The Combat of the Thirty.
March 27, 1351
The Combat of the Thirty
The Combat of the Thirty was a famous battle fought on March 27, 1351, during the Breton civil war (part of the Hundred Years' War) between Jean de Montfort (supported by the English) and Charles de Blois (supported by the French). The combat was an emprise, an arranged passage of arms, between thirty men of the pro-Blois garrison of Josselin, led by Robert de Beaumanoir, and thirty men of the pro-Montfort garrison of Ploermel, led by Robert Bemborough.
The combatants used axes and daggers, and continued until a break was called. Two English and four French were dead at that point, and de Beaumanoir was bleeding and exhausted. He is said to have called for a drink, to which Bemborough is quoted as replying, "Drink your blood, Beaumanoir, your thirst will pass soon enough." Once the combat resumed it did not stop until Bemborough and eight of his party were dead, and the rest had been taken for ransom. De Beaumanoir and the French were victorious.
While the combat did not have any real effect on the war, or the political issues surrounding it, the legend it created, and the renown attached to those who participated were such that twenty years later Jean Froissart noticed a scarred survivor at the table of Charles V, where he was honored above all others.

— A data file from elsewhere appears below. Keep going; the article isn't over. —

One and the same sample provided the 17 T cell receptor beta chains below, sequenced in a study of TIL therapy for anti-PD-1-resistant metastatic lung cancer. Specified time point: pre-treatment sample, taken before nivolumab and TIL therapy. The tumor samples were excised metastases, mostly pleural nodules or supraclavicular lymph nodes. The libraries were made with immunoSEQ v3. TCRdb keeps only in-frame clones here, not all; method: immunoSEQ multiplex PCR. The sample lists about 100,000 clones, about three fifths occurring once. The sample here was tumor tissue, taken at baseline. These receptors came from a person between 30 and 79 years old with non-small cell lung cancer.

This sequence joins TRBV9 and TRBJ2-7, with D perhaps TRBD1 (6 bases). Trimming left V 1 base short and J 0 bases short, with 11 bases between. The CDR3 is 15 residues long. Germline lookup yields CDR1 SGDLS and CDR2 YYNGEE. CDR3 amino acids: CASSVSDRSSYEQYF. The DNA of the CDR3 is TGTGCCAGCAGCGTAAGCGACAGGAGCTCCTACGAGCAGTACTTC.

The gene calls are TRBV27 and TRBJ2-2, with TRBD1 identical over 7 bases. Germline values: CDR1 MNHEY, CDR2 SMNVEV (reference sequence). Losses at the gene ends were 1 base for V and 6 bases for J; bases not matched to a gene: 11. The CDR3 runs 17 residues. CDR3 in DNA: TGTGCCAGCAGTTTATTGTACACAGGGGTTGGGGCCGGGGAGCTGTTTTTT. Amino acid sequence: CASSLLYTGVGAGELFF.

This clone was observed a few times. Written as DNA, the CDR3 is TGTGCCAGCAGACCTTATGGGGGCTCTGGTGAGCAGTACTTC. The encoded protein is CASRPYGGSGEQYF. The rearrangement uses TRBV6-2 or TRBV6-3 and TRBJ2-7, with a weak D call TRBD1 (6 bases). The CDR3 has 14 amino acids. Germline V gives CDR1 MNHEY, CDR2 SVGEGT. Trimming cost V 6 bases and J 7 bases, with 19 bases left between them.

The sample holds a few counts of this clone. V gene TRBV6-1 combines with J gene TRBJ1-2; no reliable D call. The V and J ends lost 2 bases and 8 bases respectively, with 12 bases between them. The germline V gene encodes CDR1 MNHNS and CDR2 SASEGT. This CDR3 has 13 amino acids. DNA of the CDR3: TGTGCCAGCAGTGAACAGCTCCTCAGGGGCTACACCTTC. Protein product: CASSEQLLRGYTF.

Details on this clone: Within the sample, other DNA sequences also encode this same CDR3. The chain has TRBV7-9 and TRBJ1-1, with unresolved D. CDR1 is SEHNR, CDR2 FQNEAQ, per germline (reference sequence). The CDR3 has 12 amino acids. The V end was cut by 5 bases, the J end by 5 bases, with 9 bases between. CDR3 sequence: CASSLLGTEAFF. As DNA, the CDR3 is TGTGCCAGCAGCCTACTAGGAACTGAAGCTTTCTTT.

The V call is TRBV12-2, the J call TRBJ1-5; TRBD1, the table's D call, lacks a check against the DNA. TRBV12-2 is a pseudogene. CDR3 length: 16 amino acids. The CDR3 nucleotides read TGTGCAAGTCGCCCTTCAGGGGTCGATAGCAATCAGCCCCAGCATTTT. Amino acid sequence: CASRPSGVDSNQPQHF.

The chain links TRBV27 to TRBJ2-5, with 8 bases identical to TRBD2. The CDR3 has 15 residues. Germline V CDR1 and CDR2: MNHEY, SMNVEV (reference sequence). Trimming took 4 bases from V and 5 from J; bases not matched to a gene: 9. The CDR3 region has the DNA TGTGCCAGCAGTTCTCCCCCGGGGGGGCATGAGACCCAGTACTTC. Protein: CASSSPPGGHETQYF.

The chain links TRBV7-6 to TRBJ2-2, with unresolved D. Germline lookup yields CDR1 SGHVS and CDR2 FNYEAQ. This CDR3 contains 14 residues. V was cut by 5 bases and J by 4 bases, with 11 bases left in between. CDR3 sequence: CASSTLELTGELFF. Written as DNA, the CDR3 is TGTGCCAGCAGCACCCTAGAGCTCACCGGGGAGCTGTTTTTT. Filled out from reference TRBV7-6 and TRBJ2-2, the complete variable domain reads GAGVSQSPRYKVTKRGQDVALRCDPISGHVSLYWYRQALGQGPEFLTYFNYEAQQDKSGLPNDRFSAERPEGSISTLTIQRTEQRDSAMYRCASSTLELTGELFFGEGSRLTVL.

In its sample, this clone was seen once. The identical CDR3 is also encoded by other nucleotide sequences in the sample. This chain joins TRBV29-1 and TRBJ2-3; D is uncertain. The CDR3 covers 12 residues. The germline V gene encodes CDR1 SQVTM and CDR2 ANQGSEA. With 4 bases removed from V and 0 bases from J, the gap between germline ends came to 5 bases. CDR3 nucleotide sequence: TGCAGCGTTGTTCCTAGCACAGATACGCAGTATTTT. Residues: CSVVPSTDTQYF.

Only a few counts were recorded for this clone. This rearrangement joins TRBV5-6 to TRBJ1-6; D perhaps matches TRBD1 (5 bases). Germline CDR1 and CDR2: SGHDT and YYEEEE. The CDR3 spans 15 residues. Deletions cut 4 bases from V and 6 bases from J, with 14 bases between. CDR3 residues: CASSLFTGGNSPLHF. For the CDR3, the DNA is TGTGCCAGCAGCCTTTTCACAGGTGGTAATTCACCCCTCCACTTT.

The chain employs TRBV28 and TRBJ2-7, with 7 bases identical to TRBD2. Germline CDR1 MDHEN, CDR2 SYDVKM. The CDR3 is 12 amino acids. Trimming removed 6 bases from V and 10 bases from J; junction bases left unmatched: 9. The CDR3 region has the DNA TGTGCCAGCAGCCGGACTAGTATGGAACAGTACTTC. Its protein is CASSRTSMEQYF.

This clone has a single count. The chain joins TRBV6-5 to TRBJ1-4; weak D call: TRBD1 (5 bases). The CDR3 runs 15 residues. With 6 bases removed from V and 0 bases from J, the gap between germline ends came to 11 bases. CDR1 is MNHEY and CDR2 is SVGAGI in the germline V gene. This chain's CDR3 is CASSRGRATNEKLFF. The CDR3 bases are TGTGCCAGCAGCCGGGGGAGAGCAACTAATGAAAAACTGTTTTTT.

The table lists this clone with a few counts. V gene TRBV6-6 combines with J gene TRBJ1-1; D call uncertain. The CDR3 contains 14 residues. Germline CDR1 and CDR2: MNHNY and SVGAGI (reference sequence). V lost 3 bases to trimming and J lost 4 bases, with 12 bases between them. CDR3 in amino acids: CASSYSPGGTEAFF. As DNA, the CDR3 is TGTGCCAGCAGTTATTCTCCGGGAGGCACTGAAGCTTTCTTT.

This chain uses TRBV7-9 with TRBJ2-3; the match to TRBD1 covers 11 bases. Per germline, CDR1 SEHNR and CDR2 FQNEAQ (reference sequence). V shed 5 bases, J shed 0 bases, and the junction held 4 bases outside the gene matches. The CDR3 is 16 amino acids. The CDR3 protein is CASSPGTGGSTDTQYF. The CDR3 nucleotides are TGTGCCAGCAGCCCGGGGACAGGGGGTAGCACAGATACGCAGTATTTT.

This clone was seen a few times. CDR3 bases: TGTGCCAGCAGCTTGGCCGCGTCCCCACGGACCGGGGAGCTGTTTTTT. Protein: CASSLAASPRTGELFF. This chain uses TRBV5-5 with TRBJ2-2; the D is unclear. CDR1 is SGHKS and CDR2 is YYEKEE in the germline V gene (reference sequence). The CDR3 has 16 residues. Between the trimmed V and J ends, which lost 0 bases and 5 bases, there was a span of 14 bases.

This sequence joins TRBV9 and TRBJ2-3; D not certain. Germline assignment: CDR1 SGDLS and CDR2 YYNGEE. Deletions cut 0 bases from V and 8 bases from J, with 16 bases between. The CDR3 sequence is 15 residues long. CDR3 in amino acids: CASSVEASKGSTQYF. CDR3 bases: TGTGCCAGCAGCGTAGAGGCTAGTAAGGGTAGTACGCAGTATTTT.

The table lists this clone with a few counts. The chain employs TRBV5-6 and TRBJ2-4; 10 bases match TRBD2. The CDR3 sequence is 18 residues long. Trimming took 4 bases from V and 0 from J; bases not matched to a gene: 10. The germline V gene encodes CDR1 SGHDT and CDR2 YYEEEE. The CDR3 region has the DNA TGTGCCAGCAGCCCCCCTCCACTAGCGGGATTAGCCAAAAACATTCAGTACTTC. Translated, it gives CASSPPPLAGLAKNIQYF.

What else happened today on March 27
- March 27, 1306
- King Robert I ("The Bruce") crowned at Scone.
- March 27, 1371
- King Robert II crowned at Scone.
- March 27, 1599
- Robert Devereux becomes Lieutenant-General of Ireland
- March 27, 1625
- Charles 1 becomes king of England, Scotland and Ireland
- March 27, 1650
- Kilkenny surrenders to Cromwell
- March 27, 1725
- The first number of Faulkner's Dublin Journal is published
- March 27, 1766
- First publication of The Vicar Of Wakefield by Oliver Goldsmith
- March 27, 1782
- A Whig administration comes to power in Britain
- March 27, 1839
- Birth in Glenavy, Co. Antrim, of John Ballance, Prime Minister of New Zealand. The eldest son of a tenant farmer, John is not interested in farming and goes to Belfast to stay with his uncle. At eighteen, he goes to Birmingham and earns a living in the ir
- March 27, 1871
- First Scotland/England rugby international, 20 a side, played at Raeburn Place. (Scotland won).
- March 27, 1872
- Mary MacSwiney, Maire Nic Shuibhne, Irish patriot, is born. Educated in the Ursuline Convent, she later trains as a teacher at Cambridge University. She teaches in Cork where she becomes a founding member of the Munster Women's Franchise League and a memb
- March 27, 1943
- Aircraft carrier HMS Dasher blew up and sank off the island of Arran in the Firth of Clyde with the loss of 350 crew; there were 149 survivors.